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Speaking of celebrations, we started off one day with a champagne toast at 8:00 a.m. (who does that?) 😉

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And, there was a big, fancy awards ceremony to really celebrate their successes.  I got to wear a fancy dress (my favorite part!!):

photo1Can we talk about how gorgeous my friends, Sarah and Nicole are??

And, the very last day, there’s always a motivational speaker.  This year, we had Vince Papale, an ex-pro football player and the inspiration behind the movie, Invincible.  Vince was, at age 30, the oldest rookie ever in the NFL without any college experience, and he was quite successful playing on Special Teams for the Philadelphia Eagles.  What’s awesome is that he is the recipient of one of our knee implants.  He was a great speaker and so appreciative of his new knee.  What’s even more awesome is that about 6 months ago, I spoke to his surgeon about vitamin E polyethylene at a dinner meeting, and he knew that’s what he wanted to use on Vince.  Vince even mentioned the polyethylene during his presentation 🙂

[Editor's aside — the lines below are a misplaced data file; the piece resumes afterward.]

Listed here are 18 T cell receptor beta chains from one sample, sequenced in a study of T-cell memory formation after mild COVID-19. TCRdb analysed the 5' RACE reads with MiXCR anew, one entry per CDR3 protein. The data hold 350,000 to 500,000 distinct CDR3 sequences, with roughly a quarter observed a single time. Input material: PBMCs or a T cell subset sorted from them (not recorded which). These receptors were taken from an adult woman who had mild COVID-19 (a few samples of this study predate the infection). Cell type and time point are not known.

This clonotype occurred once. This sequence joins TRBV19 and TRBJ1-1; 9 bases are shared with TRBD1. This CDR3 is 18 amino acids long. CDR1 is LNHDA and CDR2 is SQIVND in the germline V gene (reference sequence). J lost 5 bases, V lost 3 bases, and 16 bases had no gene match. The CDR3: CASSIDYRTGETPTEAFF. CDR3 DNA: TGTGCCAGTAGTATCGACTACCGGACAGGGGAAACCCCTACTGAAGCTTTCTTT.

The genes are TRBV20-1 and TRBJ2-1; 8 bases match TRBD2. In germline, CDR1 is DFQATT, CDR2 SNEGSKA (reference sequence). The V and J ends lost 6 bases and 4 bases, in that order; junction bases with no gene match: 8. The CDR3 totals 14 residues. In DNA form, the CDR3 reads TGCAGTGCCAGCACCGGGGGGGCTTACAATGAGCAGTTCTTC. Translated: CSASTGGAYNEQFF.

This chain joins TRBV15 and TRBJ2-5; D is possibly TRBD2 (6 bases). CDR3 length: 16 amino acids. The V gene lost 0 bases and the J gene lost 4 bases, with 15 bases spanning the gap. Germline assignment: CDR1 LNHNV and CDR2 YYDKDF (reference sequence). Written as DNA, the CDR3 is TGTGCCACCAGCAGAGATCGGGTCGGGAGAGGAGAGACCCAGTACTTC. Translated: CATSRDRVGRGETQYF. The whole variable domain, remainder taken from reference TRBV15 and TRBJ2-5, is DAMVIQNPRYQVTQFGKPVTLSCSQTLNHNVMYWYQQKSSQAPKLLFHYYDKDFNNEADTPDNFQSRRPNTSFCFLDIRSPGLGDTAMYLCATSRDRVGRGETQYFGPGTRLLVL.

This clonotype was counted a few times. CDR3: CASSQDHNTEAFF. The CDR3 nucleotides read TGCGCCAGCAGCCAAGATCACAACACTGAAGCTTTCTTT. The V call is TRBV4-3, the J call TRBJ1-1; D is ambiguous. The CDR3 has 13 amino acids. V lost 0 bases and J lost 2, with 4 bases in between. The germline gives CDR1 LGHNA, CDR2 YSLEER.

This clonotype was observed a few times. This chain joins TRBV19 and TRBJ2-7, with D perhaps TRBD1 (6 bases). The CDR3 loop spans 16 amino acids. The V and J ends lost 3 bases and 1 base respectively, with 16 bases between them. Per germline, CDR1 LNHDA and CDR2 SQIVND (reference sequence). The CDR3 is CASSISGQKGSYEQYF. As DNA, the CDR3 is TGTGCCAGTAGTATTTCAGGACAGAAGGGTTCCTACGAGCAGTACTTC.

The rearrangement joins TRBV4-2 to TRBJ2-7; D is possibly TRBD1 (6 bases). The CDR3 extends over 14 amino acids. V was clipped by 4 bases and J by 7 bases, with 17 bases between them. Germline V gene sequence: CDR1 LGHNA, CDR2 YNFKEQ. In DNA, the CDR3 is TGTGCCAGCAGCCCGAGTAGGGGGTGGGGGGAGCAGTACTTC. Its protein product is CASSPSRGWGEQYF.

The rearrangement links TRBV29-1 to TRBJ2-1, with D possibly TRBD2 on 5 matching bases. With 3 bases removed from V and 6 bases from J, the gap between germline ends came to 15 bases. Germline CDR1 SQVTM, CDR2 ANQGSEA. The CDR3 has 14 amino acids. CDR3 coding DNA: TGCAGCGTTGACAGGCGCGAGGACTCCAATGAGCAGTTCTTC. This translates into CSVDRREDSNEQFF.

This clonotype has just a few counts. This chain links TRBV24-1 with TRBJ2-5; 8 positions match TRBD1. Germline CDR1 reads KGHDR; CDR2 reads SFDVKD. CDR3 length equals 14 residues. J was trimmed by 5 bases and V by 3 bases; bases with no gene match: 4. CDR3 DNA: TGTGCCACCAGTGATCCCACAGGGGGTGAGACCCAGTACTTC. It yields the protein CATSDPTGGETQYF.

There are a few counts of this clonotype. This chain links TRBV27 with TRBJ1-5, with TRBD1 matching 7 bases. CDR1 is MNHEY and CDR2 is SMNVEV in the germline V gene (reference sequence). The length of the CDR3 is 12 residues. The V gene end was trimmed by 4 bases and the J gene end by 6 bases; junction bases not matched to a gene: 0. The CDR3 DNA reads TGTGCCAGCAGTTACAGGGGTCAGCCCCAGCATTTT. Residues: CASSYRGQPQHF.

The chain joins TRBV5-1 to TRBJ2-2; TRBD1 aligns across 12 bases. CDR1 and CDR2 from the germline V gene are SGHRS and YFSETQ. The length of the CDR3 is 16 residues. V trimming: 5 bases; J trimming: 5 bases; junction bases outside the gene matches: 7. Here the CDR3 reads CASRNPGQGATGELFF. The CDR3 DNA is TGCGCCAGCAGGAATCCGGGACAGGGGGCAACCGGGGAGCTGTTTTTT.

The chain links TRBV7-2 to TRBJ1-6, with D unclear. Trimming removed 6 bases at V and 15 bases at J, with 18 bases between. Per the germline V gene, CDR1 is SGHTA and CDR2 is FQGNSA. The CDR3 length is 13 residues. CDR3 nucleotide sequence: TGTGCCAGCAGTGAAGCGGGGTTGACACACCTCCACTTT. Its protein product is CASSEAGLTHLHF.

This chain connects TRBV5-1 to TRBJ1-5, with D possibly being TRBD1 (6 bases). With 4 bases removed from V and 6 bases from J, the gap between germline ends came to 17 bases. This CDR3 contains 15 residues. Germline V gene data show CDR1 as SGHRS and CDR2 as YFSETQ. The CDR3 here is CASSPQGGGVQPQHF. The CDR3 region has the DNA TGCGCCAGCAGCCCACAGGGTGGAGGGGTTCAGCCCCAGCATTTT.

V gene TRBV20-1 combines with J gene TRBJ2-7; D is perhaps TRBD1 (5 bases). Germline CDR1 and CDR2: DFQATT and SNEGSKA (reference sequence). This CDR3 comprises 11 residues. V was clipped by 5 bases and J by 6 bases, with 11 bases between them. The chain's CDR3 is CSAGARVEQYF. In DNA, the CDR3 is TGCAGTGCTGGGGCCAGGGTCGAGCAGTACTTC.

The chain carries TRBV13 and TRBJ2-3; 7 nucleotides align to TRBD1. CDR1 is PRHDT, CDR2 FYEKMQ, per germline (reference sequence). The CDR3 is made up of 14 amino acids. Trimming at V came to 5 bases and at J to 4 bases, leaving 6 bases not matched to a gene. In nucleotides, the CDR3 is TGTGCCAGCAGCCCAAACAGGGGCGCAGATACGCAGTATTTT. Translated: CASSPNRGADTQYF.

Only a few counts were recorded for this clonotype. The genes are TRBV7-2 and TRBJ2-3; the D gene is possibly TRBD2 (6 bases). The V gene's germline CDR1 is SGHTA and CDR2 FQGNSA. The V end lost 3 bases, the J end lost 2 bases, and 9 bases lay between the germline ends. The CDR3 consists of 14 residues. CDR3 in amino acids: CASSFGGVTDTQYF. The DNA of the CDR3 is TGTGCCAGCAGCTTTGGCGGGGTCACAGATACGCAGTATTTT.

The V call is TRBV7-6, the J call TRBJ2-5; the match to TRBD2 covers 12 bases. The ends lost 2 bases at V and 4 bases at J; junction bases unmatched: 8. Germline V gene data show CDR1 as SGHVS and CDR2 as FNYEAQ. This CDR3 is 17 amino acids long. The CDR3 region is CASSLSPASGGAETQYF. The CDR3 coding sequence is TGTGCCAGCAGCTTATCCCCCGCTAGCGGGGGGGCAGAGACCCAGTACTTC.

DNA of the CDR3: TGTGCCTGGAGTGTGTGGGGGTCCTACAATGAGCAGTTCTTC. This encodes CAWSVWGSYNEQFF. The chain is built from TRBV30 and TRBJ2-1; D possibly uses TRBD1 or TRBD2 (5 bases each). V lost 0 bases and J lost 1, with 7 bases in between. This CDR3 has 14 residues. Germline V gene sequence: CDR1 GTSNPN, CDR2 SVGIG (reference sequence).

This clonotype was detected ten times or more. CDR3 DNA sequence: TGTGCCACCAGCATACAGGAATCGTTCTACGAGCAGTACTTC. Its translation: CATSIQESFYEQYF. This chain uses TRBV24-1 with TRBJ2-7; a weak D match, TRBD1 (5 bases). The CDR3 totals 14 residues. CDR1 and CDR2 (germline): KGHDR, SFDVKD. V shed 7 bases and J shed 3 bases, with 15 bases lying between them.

photo6With Vince Papale

Overall, it was a great meeting – tiring, but great.  I’m so thankful that I had the opportunity to go and be inspired!

Ice Bubbles + Snowmageddon

In case you haven’t heard, we had a huge winter storm and “Polar Vortex” across most of the United States this week.  In Indiana, we received 12-16 inches of snow, followed by two days of wind to drift the snow, along with bitter cold.  My husband and I were even snowed in at home for a day.  So, what happens when two engineers are snowed in? You guessed it, we decided to have some fun with the weather.

One such cold weather fun activity was going viral on Facebook:  it was the story of Angela Kelly, a photographer in Washington who decided to blow bubbles with her son in the frigid cold and then took these stunning images of the frozen bubbles.  Naturally, I wanted to recreate this myself!  Since we were snowed in, we couldn’t go out to get bubble solution.  So, we made it at home:  2 1/2 cups water, 1/4 cup corn starch, 1/2 cup Dawn dish soap.  We even made our own bubble wands out of wire.